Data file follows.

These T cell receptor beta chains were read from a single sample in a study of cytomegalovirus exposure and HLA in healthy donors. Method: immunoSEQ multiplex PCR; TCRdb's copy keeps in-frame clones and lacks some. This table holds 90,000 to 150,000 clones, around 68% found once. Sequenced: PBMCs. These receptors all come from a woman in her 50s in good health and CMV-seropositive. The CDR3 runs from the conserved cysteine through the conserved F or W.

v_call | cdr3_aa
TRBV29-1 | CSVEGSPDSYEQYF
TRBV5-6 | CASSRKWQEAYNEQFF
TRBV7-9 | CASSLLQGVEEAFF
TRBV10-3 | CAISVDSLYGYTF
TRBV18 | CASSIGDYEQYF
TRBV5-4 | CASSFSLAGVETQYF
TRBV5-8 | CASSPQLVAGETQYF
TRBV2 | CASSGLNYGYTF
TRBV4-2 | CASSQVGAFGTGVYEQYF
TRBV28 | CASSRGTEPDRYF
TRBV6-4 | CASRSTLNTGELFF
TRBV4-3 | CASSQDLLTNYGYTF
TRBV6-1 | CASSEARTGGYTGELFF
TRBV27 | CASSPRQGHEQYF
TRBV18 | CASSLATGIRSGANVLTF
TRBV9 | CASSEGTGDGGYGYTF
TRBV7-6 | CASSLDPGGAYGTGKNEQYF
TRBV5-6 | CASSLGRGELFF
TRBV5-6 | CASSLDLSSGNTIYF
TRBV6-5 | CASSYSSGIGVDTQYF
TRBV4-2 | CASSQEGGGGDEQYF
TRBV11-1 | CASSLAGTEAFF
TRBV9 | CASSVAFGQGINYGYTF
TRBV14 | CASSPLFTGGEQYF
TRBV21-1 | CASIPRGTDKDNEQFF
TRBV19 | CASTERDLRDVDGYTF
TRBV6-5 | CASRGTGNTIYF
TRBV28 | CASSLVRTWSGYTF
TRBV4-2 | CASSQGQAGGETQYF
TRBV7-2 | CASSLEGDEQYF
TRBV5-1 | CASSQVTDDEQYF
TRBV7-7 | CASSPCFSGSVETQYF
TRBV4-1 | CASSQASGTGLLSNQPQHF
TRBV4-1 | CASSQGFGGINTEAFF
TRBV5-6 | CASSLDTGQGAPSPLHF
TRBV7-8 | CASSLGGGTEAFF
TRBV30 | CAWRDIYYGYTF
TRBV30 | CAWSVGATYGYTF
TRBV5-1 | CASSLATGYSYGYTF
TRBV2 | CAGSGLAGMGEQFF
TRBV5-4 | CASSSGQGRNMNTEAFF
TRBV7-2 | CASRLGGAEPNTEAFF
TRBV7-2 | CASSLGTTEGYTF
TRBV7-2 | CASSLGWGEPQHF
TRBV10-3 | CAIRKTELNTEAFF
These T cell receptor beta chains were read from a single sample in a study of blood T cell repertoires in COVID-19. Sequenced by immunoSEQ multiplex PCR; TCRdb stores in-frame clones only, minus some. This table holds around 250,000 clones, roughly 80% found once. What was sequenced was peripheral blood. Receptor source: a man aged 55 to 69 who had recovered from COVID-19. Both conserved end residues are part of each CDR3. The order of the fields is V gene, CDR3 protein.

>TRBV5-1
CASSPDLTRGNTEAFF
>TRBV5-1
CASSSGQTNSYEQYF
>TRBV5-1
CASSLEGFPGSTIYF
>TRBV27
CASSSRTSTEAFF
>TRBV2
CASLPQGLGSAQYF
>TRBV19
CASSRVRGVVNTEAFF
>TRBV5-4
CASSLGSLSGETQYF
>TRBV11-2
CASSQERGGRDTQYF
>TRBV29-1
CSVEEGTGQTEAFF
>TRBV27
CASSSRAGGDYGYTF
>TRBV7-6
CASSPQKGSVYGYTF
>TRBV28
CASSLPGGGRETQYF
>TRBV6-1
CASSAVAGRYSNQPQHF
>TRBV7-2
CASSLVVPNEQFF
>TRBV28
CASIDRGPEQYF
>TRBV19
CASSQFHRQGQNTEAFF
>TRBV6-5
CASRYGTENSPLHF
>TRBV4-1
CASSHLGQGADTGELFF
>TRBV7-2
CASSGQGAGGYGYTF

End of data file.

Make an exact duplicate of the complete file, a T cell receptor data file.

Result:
These T cell receptor beta chains were read from a single sample in a study of cytomegalovirus exposure and HLA in healthy donors. Method: immunoSEQ multiplex PCR; TCRdb's copy keeps in-frame clones and lacks some. This table holds 90,000 to 150,000 clones, around 68% found once. Sequenced: PBMCs. These receptors all come from a woman in her 50s in good health and CMV-seropositive. The CDR3 runs from the conserved cysteine through the conserved F or W.

v_call | cdr3_aa
TRBV29-1 | CSVEGSPDSYEQYF
TRBV5-6 | CASSRKWQEAYNEQFF
TRBV7-9 | CASSLLQGVEEAFF
TRBV10-3 | CAISVDSLYGYTF
TRBV18 | CASSIGDYEQYF
TRBV5-4 | CASSFSLAGVETQYF
TRBV5-8 | CASSPQLVAGETQYF
TRBV2 | CASSGLNYGYTF
TRBV4-2 | CASSQVGAFGTGVYEQYF
TRBV28 | CASSRGTEPDRYF
TRBV6-4 | CASRSTLNTGELFF
TRBV4-3 | CASSQDLLTNYGYTF
TRBV6-1 | CASSEARTGGYTGELFF
TRBV27 | CASSPRQGHEQYF
TRBV18 | CASSLATGIRSGANVLTF
TRBV9 | CASSEGTGDGGYGYTF
TRBV7-6 | CASSLDPGGAYGTGKNEQYF
TRBV5-6 | CASSLGRGELFF
TRBV5-6 | CASSLDLSSGNTIYF
TRBV6-5 | CASSYSSGIGVDTQYF
TRBV4-2 | CASSQEGGGGDEQYF
TRBV11-1 | CASSLAGTEAFF
TRBV9 | CASSVAFGQGINYGYTF
TRBV14 | CASSPLFTGGEQYF
TRBV21-1 | CASIPRGTDKDNEQFF
TRBV19 | CASTERDLRDVDGYTF
TRBV6-5 | CASRGTGNTIYF
TRBV28 | CASSLVRTWSGYTF
TRBV4-2 | CASSQGQAGGETQYF
TRBV7-2 | CASSLEGDEQYF
TRBV5-1 | CASSQVTDDEQYF
TRBV7-7 | CASSPCFSGSVETQYF
TRBV4-1 | CASSQASGTGLLSNQPQHF
TRBV4-1 | CASSQGFGGINTEAFF
TRBV5-6 | CASSLDTGQGAPSPLHF
TRBV7-8 | CASSLGGGTEAFF
TRBV30 | CAWRDIYYGYTF
TRBV30 | CAWSVGATYGYTF
TRBV5-1 | CASSLATGYSYGYTF
TRBV2 | CAGSGLAGMGEQFF
TRBV5-4 | CASSSGQGRNMNTEAFF
TRBV7-2 | CASRLGGAEPNTEAFF
TRBV7-2 | CASSLGTTEGYTF
TRBV7-2 | CASSLGWGEPQHF
TRBV10-3 | CAIRKTELNTEAFF
These T cell receptor beta chains were read from a single sample in a study of blood T cell repertoires in COVID-19. Sequenced by immunoSEQ multiplex PCR; TCRdb stores in-frame clones only, minus some. This table holds around 250,000 clones, roughly 80% found once. What was sequenced was peripheral blood. Receptor source: a man aged 55 to 69 who had recovered from COVID-19. Both conserved end residues are part of each CDR3. The order of the fields is V gene, CDR3 protein.

>TRBV5-1
CASSPDLTRGNTEAFF
>TRBV5-1
CASSSGQTNSYEQYF
>TRBV5-1
CASSLEGFPGSTIYF
>TRBV27
CASSSRTSTEAFF
>TRBV2
CASLPQGLGSAQYF
>TRBV19
CASSRVRGVVNTEAFF
>TRBV5-4
CASSLGSLSGETQYF
>TRBV11-2
CASSQERGGRDTQYF
>TRBV29-1
CSVEEGTGQTEAFF
>TRBV27
CASSSRAGGDYGYTF
>TRBV7-6
CASSPQKGSVYGYTF
>TRBV28
CASSLPGGGRETQYF
>TRBV6-1
CASSAVAGRYSNQPQHF
>TRBV7-2
CASSLVVPNEQFF
>TRBV28
CASIDRGPEQYF
>TRBV19
CASSQFHRQGQNTEAFF
>TRBV6-5
CASRYGTENSPLHF
>TRBV4-1
CASSHLGQGADTGELFF
>TRBV7-2
CASSGQGAGGYGYTF